3) Talk about your experiences. Keeping your issues to yourself is a recipe for disaster. As human beings we need to connect and share, and sharing our authentic self is part of that experience. For some counselling, therapy or coaching is useful for exploring feelings and life experiences so we move through our life stages consciously. For others they may prefer art, music or gardening as a way of expressing themselves.
4) Join a supportive community. When you are the only one in your household going through the menopause, you can end up feeling like your going mad or that you're just making it up. Sharing with others that understand validates your experience and contextualises it in a bigger picture. Sometimes we need others to see our struggles and support us in ways only those that have gone through it or are going through it can. Groups don't have to be menopause specific, it might be that you find your tribe in a church restoration group, choir or at a golf club with people of the same age.
For your soul health think about:
1) Re-connecting to your essence. Alongside hormone induced depression and anxiety, menopause can bring up huge feelings of grief in women and a mid-life crisis in men. Finding ways to honour our soul's desires through alternative forms of creativity or nurture speaks to our creative tendencies. This also helps us address our change in identity. A strong connection to our purpose in life provides us with an anchor to get through the more difficult aspects of life and can provides us with fuel to create our future.
2) Let go of anything that doesn't bring you joy. With a big life change like menopause it's understandable that we may need to make changes in how we live. Now's the time to stop making assumptions and start being upfront and honest with what makes you happy and what doesn't. Even the most challenging of experiences like dealing with elderly parents/family/work stress/relationship issues on top of the challenges of menopause can be made more manageable if you have a heart connection to what you do. Yes, work stress is hard to deal with, but if it takes you closer to your goal of a better future for all - you'll find the strength to endure it. If however you find that your job no longer makes you happy on the inside, you're compromised and exposing yourself to yet more issues in the long-run. So listen up and be brave enough to let old stuff go so new opportunities can come in.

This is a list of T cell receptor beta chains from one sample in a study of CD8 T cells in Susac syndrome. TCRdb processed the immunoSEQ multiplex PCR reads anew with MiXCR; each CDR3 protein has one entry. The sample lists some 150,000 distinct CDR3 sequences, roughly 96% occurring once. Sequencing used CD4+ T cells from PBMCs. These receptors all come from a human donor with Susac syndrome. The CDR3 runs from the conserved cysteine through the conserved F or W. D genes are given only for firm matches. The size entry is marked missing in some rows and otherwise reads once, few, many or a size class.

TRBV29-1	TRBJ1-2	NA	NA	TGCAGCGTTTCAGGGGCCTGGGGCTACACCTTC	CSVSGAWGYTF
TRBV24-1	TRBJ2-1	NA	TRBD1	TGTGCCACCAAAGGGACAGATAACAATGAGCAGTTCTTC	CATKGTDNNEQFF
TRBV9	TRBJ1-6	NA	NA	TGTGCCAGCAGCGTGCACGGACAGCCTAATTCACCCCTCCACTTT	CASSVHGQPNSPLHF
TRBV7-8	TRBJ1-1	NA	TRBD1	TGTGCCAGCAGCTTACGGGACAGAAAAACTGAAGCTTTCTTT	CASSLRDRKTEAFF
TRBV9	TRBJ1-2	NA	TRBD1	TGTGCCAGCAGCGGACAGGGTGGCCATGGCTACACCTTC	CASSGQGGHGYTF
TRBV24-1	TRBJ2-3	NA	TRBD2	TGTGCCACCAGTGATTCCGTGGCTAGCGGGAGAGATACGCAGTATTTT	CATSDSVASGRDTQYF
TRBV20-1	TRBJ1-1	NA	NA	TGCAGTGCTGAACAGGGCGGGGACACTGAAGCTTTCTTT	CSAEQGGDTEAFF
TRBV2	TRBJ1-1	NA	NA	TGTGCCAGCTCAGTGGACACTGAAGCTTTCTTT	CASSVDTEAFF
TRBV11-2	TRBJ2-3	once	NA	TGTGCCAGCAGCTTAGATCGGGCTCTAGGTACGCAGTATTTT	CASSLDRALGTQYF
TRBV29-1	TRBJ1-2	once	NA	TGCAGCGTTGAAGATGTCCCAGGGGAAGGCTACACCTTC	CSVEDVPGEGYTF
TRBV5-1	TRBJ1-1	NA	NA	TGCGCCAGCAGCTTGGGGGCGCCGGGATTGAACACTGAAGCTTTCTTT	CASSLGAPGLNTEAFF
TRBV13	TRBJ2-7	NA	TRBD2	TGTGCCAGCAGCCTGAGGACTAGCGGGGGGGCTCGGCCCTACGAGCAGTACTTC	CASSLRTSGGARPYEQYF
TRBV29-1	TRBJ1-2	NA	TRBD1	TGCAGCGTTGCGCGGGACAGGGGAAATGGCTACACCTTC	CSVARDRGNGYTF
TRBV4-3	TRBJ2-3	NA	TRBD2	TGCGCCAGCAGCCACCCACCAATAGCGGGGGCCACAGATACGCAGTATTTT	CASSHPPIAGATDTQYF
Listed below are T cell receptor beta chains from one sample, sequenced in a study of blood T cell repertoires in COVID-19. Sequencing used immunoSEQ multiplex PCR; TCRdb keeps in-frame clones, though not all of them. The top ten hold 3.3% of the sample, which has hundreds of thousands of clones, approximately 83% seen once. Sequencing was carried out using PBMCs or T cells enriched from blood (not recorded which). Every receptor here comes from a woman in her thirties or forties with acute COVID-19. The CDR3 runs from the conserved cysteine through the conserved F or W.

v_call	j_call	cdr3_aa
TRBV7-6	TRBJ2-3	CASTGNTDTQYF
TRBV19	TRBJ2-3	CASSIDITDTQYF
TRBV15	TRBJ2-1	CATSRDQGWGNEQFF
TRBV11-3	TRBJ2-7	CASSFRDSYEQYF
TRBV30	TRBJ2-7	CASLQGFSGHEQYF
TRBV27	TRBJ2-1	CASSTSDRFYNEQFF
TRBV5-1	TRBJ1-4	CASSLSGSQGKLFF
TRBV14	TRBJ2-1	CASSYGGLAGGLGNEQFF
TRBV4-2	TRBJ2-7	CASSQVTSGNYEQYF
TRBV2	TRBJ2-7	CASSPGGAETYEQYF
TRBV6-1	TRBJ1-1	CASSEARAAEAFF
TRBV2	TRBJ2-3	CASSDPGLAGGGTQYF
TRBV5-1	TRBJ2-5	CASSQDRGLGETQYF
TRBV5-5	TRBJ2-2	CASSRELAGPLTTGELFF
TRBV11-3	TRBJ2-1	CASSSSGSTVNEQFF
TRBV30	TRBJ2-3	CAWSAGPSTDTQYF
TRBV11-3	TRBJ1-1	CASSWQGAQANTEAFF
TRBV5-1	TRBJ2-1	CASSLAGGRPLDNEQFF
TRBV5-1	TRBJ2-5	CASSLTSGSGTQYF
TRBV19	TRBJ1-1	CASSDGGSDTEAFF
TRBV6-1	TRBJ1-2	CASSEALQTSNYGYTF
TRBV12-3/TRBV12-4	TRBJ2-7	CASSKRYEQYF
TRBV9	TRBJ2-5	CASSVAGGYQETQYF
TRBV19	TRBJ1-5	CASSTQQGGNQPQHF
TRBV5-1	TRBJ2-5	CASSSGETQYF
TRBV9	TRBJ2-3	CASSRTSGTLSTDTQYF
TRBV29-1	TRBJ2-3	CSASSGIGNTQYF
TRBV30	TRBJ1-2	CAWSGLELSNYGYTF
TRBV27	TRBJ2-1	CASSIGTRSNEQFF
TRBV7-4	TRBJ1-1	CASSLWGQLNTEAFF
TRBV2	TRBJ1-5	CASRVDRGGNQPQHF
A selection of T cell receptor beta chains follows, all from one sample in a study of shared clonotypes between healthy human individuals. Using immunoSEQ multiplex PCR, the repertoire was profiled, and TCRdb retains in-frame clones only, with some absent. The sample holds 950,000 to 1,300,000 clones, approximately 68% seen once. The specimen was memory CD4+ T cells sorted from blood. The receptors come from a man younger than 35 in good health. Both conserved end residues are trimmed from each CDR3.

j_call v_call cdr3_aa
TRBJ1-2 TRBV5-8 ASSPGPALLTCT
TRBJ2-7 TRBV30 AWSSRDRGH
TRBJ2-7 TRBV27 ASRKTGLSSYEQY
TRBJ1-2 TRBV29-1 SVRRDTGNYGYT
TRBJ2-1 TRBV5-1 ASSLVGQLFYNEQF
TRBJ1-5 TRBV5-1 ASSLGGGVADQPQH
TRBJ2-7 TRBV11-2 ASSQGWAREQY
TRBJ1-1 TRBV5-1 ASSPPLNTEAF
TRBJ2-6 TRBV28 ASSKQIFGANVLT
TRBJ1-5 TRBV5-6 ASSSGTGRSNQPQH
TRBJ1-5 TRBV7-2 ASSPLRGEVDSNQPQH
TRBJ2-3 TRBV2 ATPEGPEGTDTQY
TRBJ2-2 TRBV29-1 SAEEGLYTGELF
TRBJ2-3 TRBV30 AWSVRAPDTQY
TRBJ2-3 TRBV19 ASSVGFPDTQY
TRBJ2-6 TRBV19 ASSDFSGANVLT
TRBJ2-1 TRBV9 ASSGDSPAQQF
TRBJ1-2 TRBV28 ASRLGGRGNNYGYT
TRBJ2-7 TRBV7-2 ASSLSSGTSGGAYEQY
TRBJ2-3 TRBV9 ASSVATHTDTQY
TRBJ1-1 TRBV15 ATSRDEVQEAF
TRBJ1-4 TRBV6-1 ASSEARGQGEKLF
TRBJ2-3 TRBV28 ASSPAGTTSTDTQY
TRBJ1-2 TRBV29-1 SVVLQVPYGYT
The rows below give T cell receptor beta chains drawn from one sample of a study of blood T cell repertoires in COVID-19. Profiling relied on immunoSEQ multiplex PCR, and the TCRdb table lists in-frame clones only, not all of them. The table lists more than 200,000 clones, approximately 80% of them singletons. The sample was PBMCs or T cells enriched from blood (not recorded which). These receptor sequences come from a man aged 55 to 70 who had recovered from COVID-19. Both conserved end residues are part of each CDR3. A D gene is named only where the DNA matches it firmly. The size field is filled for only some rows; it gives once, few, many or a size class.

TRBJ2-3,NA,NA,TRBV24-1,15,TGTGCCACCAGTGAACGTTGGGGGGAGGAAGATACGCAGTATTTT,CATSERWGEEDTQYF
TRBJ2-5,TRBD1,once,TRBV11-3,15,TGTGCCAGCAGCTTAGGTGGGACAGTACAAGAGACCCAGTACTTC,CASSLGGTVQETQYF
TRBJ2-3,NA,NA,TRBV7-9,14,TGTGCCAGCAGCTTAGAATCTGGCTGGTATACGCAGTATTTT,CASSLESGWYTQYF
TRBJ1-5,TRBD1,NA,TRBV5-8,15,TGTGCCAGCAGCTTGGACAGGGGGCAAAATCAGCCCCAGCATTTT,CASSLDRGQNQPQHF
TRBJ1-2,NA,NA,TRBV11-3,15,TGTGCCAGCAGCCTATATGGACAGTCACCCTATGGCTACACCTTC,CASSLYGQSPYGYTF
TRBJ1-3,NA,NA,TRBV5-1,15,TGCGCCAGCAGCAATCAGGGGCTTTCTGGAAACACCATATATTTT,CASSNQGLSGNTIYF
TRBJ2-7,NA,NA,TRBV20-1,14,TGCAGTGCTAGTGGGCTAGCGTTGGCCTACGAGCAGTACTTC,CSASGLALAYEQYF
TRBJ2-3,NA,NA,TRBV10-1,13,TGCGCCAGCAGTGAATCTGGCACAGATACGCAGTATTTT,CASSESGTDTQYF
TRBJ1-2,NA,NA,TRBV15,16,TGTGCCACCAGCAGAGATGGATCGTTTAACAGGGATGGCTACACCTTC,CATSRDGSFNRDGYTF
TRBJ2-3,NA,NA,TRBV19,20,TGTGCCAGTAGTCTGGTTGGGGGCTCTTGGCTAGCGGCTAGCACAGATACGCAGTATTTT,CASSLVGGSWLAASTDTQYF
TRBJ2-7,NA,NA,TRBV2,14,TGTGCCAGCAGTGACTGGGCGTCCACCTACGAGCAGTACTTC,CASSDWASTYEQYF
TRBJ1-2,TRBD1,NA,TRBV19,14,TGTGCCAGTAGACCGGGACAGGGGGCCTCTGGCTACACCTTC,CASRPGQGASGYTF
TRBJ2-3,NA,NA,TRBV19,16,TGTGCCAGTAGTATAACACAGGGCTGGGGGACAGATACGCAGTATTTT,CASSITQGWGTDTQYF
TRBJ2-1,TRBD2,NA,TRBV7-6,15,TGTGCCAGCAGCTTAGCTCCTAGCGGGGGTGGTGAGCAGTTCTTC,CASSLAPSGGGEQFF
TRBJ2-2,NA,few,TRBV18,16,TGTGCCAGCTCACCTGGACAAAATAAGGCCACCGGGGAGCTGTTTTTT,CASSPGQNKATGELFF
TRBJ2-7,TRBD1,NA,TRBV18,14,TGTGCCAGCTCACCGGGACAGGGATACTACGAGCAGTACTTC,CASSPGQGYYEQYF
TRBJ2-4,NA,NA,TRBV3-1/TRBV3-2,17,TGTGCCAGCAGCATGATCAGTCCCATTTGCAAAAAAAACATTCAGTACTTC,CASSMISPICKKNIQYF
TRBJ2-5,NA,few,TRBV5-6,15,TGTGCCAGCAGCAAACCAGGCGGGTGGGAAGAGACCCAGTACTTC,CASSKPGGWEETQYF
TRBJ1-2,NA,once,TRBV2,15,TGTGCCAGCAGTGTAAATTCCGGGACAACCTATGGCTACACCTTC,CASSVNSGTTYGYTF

For community health:
1) Champion normal. Instead of burying the effects of menopause, make it common knowledge. Education goes a long way to breaking down stigmas and barriers and increases connection, compassion and understanding. Reducing expectations on those going through menopause gives them the time and space to transition into a new phase of their life. Be honest about your menopause experiences and treat yourself non-judgementally - role modelling how you would like to be treated by others.
2) Openness. Be open to the idea that menopause exists for men too and they're probably even less likely to talk about it than women.
3) Kindness is key. Be sure to treat people as you would like to be treated. A little acknowledgement goes a long way.
Whilst not an exhaustive list, I hope this gives people some ideas on how they can better support themselves and others so we can all transition through our life phases feeling recognised, supported and heard.